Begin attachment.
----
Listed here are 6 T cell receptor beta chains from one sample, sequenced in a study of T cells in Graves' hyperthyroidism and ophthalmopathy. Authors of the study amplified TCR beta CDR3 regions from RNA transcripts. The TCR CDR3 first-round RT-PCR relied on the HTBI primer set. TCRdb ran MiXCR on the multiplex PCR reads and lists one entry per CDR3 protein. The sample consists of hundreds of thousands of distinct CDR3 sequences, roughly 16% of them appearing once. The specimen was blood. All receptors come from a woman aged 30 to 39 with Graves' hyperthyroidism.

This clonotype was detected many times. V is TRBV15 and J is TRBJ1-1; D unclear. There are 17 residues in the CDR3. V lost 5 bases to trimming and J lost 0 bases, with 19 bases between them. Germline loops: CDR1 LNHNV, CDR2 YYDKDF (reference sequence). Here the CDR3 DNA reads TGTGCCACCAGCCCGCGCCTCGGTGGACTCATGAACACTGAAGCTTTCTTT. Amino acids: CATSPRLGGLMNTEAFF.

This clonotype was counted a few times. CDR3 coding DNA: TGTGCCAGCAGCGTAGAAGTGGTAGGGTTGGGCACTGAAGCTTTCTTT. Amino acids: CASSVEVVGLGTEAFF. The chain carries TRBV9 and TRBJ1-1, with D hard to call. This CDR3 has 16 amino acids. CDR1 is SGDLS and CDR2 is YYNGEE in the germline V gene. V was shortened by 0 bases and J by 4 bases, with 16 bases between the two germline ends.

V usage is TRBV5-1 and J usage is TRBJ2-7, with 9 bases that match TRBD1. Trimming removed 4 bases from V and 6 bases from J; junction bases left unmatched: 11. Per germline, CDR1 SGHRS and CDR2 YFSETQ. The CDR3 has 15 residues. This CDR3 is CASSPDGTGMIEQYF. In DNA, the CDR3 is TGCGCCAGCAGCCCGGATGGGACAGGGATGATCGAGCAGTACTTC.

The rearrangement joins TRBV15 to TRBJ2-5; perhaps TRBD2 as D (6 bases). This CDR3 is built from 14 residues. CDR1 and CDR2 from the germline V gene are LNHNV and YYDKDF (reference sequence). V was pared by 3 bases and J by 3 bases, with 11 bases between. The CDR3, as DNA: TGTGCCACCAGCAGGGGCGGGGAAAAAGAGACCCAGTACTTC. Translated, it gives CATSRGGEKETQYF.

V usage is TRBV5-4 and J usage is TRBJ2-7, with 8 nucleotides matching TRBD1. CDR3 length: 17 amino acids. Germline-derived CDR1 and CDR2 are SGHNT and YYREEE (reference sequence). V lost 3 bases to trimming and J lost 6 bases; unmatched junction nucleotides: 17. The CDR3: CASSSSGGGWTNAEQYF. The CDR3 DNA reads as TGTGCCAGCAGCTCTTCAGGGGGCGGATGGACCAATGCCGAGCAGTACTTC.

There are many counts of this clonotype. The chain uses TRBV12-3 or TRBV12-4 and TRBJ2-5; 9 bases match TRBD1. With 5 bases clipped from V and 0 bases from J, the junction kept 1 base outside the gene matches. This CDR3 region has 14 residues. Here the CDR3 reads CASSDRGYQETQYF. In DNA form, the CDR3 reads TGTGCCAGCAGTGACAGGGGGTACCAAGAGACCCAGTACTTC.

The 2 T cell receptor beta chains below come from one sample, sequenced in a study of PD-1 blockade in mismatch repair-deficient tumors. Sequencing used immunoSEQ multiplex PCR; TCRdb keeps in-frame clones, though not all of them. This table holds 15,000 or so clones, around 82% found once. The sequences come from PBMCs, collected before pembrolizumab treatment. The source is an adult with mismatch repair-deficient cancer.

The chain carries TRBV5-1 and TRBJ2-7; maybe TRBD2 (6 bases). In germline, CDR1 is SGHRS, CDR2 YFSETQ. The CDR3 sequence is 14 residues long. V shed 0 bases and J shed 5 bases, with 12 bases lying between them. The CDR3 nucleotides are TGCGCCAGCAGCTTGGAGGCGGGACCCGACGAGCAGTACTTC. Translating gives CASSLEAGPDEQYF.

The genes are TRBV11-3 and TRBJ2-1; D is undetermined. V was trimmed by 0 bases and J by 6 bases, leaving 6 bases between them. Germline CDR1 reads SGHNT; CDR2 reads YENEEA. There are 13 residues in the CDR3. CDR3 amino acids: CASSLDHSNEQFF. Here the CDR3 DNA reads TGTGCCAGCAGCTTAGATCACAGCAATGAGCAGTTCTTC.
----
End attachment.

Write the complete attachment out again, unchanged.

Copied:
Listed here are 6 T cell receptor beta chains from one sample, sequenced in a study of T cells in Graves' hyperthyroidism and ophthalmopathy. Authors of the study amplified TCR beta CDR3 regions from RNA transcripts. The TCR CDR3 first-round RT-PCR relied on the HTBI primer set. TCRdb ran MiXCR on the multiplex PCR reads and lists one entry per CDR3 protein. The sample consists of hundreds of thousands of distinct CDR3 sequences, roughly 16% of them appearing once. The specimen was blood. All receptors come from a woman aged 30 to 39 with Graves' hyperthyroidism.

This clonotype was detected many times. V is TRBV15 and J is TRBJ1-1; D unclear. There are 17 residues in the CDR3. V lost 5 bases to trimming and J lost 0 bases, with 19 bases between them. Germline loops: CDR1 LNHNV, CDR2 YYDKDF (reference sequence). Here the CDR3 DNA reads TGTGCCACCAGCCCGCGCCTCGGTGGACTCATGAACACTGAAGCTTTCTTT. Amino acids: CATSPRLGGLMNTEAFF.

This clonotype was counted a few times. CDR3 coding DNA: TGTGCCAGCAGCGTAGAAGTGGTAGGGTTGGGCACTGAAGCTTTCTTT. Amino acids: CASSVEVVGLGTEAFF. The chain carries TRBV9 and TRBJ1-1, with D hard to call. This CDR3 has 16 amino acids. CDR1 is SGDLS and CDR2 is YYNGEE in the germline V gene. V was shortened by 0 bases and J by 4 bases, with 16 bases between the two germline ends.

V usage is TRBV5-1 and J usage is TRBJ2-7, with 9 bases that match TRBD1. Trimming removed 4 bases from V and 6 bases from J; junction bases left unmatched: 11. Per germline, CDR1 SGHRS and CDR2 YFSETQ. The CDR3 has 15 residues. This CDR3 is CASSPDGTGMIEQYF. In DNA, the CDR3 is TGCGCCAGCAGCCCGGATGGGACAGGGATGATCGAGCAGTACTTC.

The rearrangement joins TRBV15 to TRBJ2-5; perhaps TRBD2 as D (6 bases). This CDR3 is built from 14 residues. CDR1 and CDR2 from the germline V gene are LNHNV and YYDKDF (reference sequence). V was pared by 3 bases and J by 3 bases, with 11 bases between. The CDR3, as DNA: TGTGCCACCAGCAGGGGCGGGGAAAAAGAGACCCAGTACTTC. Translated, it gives CATSRGGEKETQYF.

V usage is TRBV5-4 and J usage is TRBJ2-7, with 8 nucleotides matching TRBD1. CDR3 length: 17 amino acids. Germline-derived CDR1 and CDR2 are SGHNT and YYREEE (reference sequence). V lost 3 bases to trimming and J lost 6 bases; unmatched junction nucleotides: 17. The CDR3: CASSSSGGGWTNAEQYF. The CDR3 DNA reads as TGTGCCAGCAGCTCTTCAGGGGGCGGATGGACCAATGCCGAGCAGTACTTC.

There are many counts of this clonotype. The chain uses TRBV12-3 or TRBV12-4 and TRBJ2-5; 9 bases match TRBD1. With 5 bases clipped from V and 0 bases from J, the junction kept 1 base outside the gene matches. This CDR3 region has 14 residues. Here the CDR3 reads CASSDRGYQETQYF. In DNA form, the CDR3 reads TGTGCCAGCAGTGACAGGGGGTACCAAGAGACCCAGTACTTC.

The 2 T cell receptor beta chains below come from one sample, sequenced in a study of PD-1 blockade in mismatch repair-deficient tumors. Sequencing used immunoSEQ multiplex PCR; TCRdb keeps in-frame clones, though not all of them. This table holds 15,000 or so clones, around 82% found once. The sequences come from PBMCs, collected before pembrolizumab treatment. The source is an adult with mismatch repair-deficient cancer.

The chain carries TRBV5-1 and TRBJ2-7; maybe TRBD2 (6 bases). In germline, CDR1 is SGHRS, CDR2 YFSETQ. The CDR3 sequence is 14 residues long. V shed 0 bases and J shed 5 bases, with 12 bases lying between them. The CDR3 nucleotides are TGCGCCAGCAGCTTGGAGGCGGGACCCGACGAGCAGTACTTC. Translating gives CASSLEAGPDEQYF.

The genes are TRBV11-3 and TRBJ2-1; D is undetermined. V was trimmed by 0 bases and J by 6 bases, leaving 6 bases between them. Germline CDR1 reads SGHNT; CDR2 reads YENEEA. There are 13 residues in the CDR3. CDR3 amino acids: CASSLDHSNEQFF. Here the CDR3 DNA reads TGTGCCAGCAGCTTAGATCACAGCAATGAGCAGTTCTTC.